Imagine spending about $100 to see a Minnesota Wild game only to find out Mikko Koivu, Eric Staal, Zach Parise and Mikael Granlund wouldn’t be playing. You can’t, right? While NBA stars like Lebron James sit out entire games to prepare for the playoffs, NHL stars take sticks and fists to the face down the stretch.
Parise may very well miss some time thanks to a high stick to the face delivered by Tom Wilson in Tuesday night’s game between the Wild and league-leading Washington Capitals. After Wilson served his two minutes, Wild winger Chris Stewart came to his teammate’s defense, dropped the gloves, and bloodied Wilson’s face in a fight that continued after both players fell to the ice. With six games left, Wild players are bleeding while basketball players rest.
A basketball fan might argue that basketball players play more minutes, but I assure you the nearly 28 minutes Ryan Suter played Tuesday night are more tasking than the 38 Lebron plays -- when he does play. Lebron runs up and down a court that is a fourth the length of a hockey rink and doesn’t take hits into the boards or sticks to the face.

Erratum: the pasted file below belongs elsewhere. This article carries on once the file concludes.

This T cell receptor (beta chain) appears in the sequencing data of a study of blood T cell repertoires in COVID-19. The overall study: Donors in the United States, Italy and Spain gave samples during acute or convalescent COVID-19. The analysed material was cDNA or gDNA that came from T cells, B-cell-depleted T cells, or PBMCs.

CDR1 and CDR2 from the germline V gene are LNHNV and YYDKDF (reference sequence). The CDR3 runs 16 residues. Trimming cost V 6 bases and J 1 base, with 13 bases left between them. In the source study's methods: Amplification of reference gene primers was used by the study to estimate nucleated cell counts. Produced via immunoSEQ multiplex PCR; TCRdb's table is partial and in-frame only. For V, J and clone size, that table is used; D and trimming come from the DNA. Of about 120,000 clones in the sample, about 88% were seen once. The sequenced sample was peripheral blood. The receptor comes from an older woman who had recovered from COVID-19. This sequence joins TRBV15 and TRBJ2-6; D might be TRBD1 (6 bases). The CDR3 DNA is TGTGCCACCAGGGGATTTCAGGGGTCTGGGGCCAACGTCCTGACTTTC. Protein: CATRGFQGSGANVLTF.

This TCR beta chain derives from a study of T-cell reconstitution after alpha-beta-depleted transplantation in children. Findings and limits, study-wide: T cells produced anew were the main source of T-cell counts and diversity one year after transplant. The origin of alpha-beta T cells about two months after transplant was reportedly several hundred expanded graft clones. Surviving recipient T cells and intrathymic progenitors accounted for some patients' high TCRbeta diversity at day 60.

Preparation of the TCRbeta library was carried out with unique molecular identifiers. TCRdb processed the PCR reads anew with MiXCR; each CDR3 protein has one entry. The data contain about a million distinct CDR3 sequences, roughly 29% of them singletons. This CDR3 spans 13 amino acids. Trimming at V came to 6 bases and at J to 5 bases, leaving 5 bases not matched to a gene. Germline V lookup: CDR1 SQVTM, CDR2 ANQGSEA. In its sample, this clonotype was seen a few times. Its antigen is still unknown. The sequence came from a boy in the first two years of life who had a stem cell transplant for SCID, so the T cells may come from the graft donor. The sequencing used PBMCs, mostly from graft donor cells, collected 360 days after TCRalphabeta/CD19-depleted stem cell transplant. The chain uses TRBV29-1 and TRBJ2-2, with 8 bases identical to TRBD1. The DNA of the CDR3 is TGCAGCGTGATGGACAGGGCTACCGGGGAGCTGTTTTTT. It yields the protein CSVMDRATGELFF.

I’m not actually against anyone resting. I think resting players is smart, especially on grueling road trips and during back-to-back games, but you can rest and still give the fans a product for which they paid. Instead of sitting every minute of a game, sit half of the game and then sit half of the next game. If you’re suffering from a nagging injury, just announce it well before game time so fans purchasing tickets for individual games don’t waste their money watching D-league players.
I don’t think I’ve seen a more contentious and competitive regular season basketball game than the Wild/Capitals hockey game I saw Tuesday night, and I appreciate that the NHL and the sport of hockey doesn’t easily allow for its stars to sit out entire games. Sure, I’d love for Zach Parise to be healthy entering the playoffs, but Parise probably wants to be on the ice. That’s what Lebron should want -- to be on the court playing the game he loves -- even in games that don’t matter.